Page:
The Peggy Ramsay industry picks up steam with “Peggy for You,” the latest chronicle of the London theatrical uber-agent who died eight years ago. Why such ongoing interest in an apparently lovable (if also difficult and mercurial) eccentric who by all accounts was far more imposing than the goofy figure cut by an agreeably miscast Maureen Lipman here? Britain loves its offbeat characters, to be sure, but it also appreciates a strong sense of real character, which Peggy possessed in spades. Whether her staunch advocacy of new writing will mean anything to a wider public will become clear only when Alan Plater’s Hampstead Theater sellout transfers for a commercial run to the Comedy Theater late next month. For now, let’s just say that Plater’s hagiography represents the sort of pleasantly sentimental tribute at which the real Peggy might well have bristled — while at the same time admitting that there’s something rather nice after one’s death at being remembered as a giver of life.
Those energies were dedicated to contemporary theater, which Peggy did as much to shape as anyone through her astonishing client list. Virtually every major British dramatist of a certain vintage was repped by Peggy, who appears onscreen in the amusingly lubricious guise of Vanessa Redgrave in the Joe Orton film biography “Prick Up Your Ears.” More recently, Simon Callow recounted his relationship with Peggy as the great (platonic) love affair of his life in the memoir “Love Is Where It Falls.”
Those who know Peggy only by repute may be somewhat dismayed by Lipman’s performance, since the National’s recent Aunt Eller in “Oklahoma!” seems miles away from the semi-recumbent woman whose formidable gaze appears on flyers and posters for the show. Loping bare-stockinged about Liz Ascroft’s witty set, a recreation of the onetime brothel that became Peggy’s central London office, Lipman is essentially too soft a presence for a woman whose severity, paradoxically, was one of her charms. Robin Lefevre’s staging leaves one admiring a hard-working performance that is as much Joyce Grenfell (the loopy English comedienne whom Lipman has often acted onstage) as it is Peggy, for all the unquestionable passion of Lipman’s physically twitchy star turn.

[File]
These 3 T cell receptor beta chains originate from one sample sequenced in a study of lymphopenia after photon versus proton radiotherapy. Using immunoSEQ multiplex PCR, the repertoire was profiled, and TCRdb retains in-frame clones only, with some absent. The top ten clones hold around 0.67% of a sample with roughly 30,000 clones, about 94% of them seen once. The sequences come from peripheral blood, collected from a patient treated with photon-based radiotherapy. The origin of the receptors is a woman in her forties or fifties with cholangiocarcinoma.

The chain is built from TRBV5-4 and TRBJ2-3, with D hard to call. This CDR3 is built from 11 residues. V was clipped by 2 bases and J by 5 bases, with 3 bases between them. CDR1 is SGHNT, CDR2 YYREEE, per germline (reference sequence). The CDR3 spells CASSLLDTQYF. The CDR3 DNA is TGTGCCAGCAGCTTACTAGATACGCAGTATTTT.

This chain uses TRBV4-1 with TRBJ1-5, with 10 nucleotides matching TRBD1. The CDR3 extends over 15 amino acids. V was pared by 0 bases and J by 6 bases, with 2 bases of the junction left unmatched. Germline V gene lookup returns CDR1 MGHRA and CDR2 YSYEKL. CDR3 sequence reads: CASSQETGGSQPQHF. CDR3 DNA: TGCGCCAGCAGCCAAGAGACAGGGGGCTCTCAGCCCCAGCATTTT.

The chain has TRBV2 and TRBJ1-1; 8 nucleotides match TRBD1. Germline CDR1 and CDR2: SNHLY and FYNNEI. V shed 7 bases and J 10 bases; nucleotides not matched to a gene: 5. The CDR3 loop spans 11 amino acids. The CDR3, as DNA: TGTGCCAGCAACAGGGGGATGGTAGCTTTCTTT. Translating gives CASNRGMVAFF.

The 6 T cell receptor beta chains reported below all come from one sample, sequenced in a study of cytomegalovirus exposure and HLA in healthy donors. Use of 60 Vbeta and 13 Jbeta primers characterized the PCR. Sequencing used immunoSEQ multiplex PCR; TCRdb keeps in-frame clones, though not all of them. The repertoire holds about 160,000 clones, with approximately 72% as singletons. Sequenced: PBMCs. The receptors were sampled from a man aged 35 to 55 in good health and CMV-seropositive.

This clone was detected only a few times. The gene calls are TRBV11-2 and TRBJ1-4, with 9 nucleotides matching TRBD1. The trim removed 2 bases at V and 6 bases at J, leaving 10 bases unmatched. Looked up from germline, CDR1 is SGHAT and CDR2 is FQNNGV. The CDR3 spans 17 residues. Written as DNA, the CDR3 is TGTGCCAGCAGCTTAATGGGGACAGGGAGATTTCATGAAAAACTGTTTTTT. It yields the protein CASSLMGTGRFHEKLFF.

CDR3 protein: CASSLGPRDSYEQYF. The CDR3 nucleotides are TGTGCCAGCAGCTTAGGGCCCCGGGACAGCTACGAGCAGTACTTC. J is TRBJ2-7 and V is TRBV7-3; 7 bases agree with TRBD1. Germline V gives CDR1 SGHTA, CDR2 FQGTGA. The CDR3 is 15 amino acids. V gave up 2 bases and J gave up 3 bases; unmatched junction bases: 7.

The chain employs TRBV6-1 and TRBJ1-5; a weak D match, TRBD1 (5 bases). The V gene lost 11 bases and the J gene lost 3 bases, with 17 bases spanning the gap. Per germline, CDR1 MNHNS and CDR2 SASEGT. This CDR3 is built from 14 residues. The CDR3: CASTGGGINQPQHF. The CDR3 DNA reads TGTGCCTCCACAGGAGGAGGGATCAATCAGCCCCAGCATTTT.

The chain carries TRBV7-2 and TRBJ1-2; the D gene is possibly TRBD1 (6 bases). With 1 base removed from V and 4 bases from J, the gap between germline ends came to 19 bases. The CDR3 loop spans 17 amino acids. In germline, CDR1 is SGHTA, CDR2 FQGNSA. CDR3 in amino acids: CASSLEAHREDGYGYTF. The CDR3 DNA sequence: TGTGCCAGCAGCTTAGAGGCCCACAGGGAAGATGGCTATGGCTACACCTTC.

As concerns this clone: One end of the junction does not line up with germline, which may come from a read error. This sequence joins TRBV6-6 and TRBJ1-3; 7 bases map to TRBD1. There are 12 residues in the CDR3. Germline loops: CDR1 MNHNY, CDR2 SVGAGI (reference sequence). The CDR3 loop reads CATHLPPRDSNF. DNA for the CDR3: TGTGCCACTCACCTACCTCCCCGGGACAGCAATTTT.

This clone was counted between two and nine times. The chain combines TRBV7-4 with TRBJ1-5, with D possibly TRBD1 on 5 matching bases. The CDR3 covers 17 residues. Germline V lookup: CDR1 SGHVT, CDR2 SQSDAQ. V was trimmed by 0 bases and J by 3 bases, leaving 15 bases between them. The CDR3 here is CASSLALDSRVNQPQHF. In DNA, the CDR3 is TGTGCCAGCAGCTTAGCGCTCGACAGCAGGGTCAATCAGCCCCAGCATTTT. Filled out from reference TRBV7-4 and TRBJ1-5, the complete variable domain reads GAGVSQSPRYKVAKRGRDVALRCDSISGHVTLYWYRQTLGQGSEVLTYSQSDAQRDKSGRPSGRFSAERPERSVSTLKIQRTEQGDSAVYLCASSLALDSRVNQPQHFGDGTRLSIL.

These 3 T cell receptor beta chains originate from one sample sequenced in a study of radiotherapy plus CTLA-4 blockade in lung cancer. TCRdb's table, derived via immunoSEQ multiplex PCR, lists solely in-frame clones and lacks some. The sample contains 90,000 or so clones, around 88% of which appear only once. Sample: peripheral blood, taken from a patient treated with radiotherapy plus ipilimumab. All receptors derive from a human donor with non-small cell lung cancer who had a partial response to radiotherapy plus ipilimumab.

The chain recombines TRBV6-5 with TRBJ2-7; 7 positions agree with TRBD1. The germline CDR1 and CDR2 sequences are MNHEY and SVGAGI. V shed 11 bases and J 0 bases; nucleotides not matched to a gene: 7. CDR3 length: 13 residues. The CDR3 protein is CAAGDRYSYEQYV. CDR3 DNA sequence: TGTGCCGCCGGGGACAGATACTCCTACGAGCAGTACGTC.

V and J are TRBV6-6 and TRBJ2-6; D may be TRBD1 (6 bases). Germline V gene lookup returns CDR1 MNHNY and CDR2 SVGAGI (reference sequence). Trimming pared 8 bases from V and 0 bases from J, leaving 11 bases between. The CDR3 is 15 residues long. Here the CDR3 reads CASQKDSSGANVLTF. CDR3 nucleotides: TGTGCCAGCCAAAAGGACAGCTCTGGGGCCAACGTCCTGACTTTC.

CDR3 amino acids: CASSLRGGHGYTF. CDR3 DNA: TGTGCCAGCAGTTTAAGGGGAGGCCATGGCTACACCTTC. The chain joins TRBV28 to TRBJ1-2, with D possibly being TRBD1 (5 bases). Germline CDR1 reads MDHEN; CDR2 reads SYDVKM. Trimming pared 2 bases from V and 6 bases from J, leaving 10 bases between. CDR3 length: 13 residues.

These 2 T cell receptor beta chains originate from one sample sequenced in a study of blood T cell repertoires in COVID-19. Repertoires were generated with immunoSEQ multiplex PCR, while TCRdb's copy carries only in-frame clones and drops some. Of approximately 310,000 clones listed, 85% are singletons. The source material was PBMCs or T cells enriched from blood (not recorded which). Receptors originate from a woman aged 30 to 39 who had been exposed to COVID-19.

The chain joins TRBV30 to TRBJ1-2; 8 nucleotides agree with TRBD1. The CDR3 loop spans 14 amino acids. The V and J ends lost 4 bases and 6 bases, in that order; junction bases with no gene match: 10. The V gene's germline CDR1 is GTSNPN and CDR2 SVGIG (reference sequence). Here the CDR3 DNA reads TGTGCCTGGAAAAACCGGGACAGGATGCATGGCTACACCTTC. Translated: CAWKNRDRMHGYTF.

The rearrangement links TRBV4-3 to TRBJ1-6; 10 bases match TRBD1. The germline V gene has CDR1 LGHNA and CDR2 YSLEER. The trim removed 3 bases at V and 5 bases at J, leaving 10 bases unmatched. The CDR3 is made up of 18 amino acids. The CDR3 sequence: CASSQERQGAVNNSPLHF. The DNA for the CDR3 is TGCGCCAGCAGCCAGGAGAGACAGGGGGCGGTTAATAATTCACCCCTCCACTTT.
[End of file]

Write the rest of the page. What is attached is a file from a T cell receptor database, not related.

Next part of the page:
Does Peggy’s passion live on today? (A passion with its peculiarities, given posters decorating the set for plays like “You’ll Come to Love Your Sperm Test.”) It’s difficult to say, though I wonder how many agents (not to mention critics) would opt to attend a fringe play called “Shades of Nothingness” by a budding young writer — as Peggy pointedly chooses to do here — when they could be at a glossy National Theater opening of a new “Uncle Vanya.” Peggy, a onetime lover of Ionesco and reciter of Beckett, prefers “dangerous new plays” to the tried and true.
Like the Pauline Kael of English agenting, Peggy was too fond of her clients not to treat them fiercely: “If writers get rich, they stop working,” she warns, followed minutes later by Beckett’s famous dictum, “Fail better.” One wonders, then, what advice she would have given Plater’s own wayward structure, which couples decidedly lame first-act exposition with a series of set piece tete-a-tetes that only begin to crackle in act two.
While Peggy’s assistant Tessa (Selina Griffiths) works the phone in the outer office — the play takes its title from Tessa’s conversational greeting-cum-refrain, “Peggy for you” — our heroine fields a trio of writer-visitors, each of whom conveniently embodies a separate aspect of the profession. Simon (Tom Espiner) is the eager playwriting novice, a 21-year-old with the daring to ask the fundamental question, “What is a play?”
The question stops Peggy dead in her tracks but provides ammo for her later arrivals — Philip (Crispin Redman), her lunch date, a 30-year-old success story who once wrote a play about Lorca but is now being wooed by Hollywood; and Henry (the excellent Richard Platt), a hilariously bluff Liverpudlian who mutters a reference under his breath to “the wicked witch of the West End.” It’s that last pairing that fully ignites a play that will be best enjoyed by devotees of ’60s British drama and the likes of the late David Mercer, whose untimely death provides the wounding pivot of Plater’s plot.
Hurling some of her more absurd scripts at Henry — “Romeo and Juliet” with the title roles transformed into a Jewish psychiatrist and an Islamic nun — Lipman drops her ingratiating facade to become a fiery seeker after excellence and truth, as well as the usefulness in one’s art of multiple affairs in life. To coopt Simon’s question, does all this, then, make “Peggy for You” a play? Of that I’m not so sure, though as a pep rally for a life in the theater, it can’t be beat.